Johanna Tippett Porter: In Active Service to the End

November 11, 2006 | 11 comments
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LDS missionaries working on the Isle of Wight, off the coast of England, found the Tippett family in 1859. It is unclear how many members of the family joined the Church, but 15-year-old Johanna and her mother Mary Ann were among the converted. It was a source of pride to Johanna throughout her long life that she had been one of the first sister missionaries, if only unofficially: Johanna and her mother purchased materials from the missionaries and spent many days walking the roads of their district, preaching the gospel and endeavoring to find neighbors who would read their tracts.

Although early European converts were strongly encouraged to emigrate and help build up Zion in the American west, Johanna was never able to gather with the saints. She remained in Great Britain, eventually moving from the Isle to the mainland. Her steadfast belief in the gospel and confidence in a prophet she had never met enabled her to remain faithful and to help build a permanent LDS presence in England.

As a young woman, Johanna acted as a midwife in the rural districts where she lived. Far from any professional medical help, and even more distant from any organized branch of the Church, Johanna carried a small bottle of consecrated oil among her midwifery supplies. On occasion, when a new mother or infant was in desperate need, Johanna would use the oil and pray that the Lord would bless her patients and guide Johanna in caring for them. She later told Church leaders that her prayers were always answered.

Johanna loved to read, and one of her favorite books was the Doctrine and Covenants. She read it many times in her long life. Her eyesight became very weak as she grew older. Nevertheless, she continued to read the Doctrine and Covenants, although she needed a magnifying glass and a great deal of time to slowly pick out the familiar words.

The Relief Society Magazine began publication in 1916. Johanna was already 72 years old then but, always interested in improving the lives of women, she eagerly subscribed. She read The Magazine from cover to cover every month with the help of her magnifying glass – and continued to do so for more than a quarter of a century.

Johanna seems to have been one of those wise women who can share her wisdom without appearing to meddle or dictate. She became a great favorite with younger women; they dubbed her “Granny Porter� and turned to her for advice with their children. She was respected as one of the original members of the Church in her district and, because of her keen mind and her diplomatic ways, they relied on her knowledge and scriptural understanding.

Granny Porter continued to serve her family, neighbors, and fellow Church members as an elderly woman. World War II came to England when Johanna was 93 years old. Nearly all English priesthood holders were called away into the service, so with other women of the Church, Johanna shouldered additional burdens to keep the Church functioning. Her role was small but she played it well, reaching out to worried wives and mothers and keeping in touch with them all.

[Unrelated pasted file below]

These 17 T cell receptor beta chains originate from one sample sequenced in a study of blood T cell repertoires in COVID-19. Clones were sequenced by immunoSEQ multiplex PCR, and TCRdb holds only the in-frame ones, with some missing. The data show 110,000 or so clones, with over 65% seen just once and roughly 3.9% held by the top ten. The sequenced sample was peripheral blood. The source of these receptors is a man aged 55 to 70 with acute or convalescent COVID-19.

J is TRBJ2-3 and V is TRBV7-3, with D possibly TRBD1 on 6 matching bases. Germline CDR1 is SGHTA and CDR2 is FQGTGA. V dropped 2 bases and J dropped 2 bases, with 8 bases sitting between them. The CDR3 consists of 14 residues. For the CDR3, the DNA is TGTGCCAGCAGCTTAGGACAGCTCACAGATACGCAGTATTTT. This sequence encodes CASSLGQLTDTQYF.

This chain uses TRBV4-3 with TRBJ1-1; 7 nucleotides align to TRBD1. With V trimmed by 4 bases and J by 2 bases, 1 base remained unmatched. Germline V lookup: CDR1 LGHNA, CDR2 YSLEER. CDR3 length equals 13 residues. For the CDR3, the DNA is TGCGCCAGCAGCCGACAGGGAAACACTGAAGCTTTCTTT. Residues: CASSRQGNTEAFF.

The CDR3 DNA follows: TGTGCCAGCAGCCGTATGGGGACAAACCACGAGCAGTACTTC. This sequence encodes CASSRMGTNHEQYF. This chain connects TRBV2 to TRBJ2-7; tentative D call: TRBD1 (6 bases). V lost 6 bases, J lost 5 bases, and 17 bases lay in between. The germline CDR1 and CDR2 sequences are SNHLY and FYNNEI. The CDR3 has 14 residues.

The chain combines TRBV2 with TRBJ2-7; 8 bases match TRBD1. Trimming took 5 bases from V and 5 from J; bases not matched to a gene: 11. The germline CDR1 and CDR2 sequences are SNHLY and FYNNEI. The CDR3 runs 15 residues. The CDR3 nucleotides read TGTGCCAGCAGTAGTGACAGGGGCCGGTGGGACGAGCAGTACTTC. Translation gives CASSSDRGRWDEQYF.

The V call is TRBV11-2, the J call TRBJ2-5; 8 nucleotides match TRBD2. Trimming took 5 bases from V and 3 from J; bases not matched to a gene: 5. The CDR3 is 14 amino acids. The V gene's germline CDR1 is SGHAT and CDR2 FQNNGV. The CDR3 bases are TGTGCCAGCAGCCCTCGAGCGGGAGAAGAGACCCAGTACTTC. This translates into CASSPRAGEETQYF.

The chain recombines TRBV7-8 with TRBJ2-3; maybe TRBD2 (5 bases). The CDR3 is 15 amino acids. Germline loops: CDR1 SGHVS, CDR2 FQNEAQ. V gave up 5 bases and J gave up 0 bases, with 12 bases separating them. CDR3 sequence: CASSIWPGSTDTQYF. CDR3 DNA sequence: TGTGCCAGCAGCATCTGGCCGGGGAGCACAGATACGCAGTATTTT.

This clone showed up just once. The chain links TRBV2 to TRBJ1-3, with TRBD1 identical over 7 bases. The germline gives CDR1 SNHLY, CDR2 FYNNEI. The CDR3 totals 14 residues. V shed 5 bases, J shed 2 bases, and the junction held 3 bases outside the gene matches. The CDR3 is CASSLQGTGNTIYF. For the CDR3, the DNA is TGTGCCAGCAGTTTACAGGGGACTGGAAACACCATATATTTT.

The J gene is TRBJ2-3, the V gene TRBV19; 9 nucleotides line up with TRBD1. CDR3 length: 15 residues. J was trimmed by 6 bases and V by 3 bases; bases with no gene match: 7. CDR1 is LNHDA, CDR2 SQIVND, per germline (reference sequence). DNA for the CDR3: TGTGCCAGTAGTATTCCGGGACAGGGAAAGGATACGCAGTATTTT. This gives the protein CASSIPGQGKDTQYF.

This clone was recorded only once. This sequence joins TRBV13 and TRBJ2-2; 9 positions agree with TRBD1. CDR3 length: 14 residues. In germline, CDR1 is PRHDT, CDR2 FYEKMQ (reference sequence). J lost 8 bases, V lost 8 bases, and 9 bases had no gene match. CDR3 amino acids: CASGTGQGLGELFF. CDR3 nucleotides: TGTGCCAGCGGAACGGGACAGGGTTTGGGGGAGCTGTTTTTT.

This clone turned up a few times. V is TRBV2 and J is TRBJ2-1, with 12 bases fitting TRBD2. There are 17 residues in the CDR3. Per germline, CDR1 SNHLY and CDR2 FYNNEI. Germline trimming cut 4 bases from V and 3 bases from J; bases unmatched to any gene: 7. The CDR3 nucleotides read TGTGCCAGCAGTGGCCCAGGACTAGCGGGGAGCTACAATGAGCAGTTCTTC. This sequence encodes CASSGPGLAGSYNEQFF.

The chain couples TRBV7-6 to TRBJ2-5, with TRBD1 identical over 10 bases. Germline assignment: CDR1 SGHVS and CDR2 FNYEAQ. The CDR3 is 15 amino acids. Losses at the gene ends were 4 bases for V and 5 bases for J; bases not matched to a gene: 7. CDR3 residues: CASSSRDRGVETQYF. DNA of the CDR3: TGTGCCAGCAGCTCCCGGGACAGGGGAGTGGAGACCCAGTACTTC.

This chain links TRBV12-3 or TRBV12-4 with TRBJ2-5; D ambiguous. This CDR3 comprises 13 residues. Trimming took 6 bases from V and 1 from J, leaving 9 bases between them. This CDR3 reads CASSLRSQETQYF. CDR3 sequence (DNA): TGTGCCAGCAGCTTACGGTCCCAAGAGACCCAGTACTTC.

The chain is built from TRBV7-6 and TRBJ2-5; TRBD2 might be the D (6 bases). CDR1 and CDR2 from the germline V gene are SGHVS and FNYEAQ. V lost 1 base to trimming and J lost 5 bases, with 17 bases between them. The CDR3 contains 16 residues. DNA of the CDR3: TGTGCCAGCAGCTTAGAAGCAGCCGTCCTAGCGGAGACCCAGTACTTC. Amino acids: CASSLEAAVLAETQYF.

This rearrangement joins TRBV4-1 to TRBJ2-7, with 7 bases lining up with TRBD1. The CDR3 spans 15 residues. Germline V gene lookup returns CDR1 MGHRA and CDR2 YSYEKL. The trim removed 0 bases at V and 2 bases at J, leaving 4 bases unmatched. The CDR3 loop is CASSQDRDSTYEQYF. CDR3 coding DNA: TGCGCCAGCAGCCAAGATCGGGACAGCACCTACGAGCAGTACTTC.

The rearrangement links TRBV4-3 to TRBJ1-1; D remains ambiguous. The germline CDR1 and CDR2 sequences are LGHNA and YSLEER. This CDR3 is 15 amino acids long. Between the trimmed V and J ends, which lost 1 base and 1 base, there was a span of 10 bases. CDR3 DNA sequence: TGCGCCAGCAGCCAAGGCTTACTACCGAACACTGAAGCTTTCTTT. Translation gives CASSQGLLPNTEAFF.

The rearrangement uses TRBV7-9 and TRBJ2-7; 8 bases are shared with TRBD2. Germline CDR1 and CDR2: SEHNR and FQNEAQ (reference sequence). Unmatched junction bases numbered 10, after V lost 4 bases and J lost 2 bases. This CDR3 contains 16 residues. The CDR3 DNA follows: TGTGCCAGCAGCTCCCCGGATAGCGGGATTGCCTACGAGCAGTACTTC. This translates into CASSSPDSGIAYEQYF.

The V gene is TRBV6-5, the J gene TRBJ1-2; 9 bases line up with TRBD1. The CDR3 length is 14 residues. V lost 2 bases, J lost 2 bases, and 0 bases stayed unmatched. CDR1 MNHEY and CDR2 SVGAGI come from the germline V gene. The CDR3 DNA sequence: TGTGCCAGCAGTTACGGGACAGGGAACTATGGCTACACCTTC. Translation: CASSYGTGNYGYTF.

Johanna lived to see the end of the war in the spring of 1945 – she was 100 years old then, having passed the century mark on 5 October 1944, feeble, but still anxious to do what she could.

Johanna Tippett Porter, well on her way toward her 101st birthday, quietly slipped away on 17 July 1945, the oldest member of the Church in Great Britain. Sisters filled her home with summer flowers for the funeral. In the absence of local priesthood holders, still attending to post-war duties elsewhere, an elder traveled from London to pay tribute to Johanna. An American elder, a soldier stationed near her home, dedicated her grave.

(originally published May 2006)

Notes:

Although there may not seem to be much point to this story beyond a sister getting older and older, remember that this was written for the sisters in my SLC ward, a good share of whom are elderly. I wanted to tell them that their earlier, more active contributions are remembered, and that their presence today — their testimony and wisdom — is still appreciated even if they have retired from the heavier burdens of a ward.

A recent Journal of Mormon History article presented some history of 19th century member missionary work in Great Britain. There was no mention in that article of women who performed such service, but Johanna and her mother are evidence that sisters did so, long before there were formally called full-time sister missionaries.

Also, you’ll note that Johanna anointed and blessed women in childbirth. I welcome discussion of those earlier women’s blessing practices in connection with this post, although I am by no means an expert and will probably have to defer to contributions from other readers. That line drew absolutely no discussion in my ward when this was published — possibly because I wrote the paragraph very carefully so that readers who knew about those practices would understand what was going on, while readers who were unfamiliar with those practices wouldn’t be unduly concerned. My ward Relief Society president read and approved the story before it was distributed, at my request.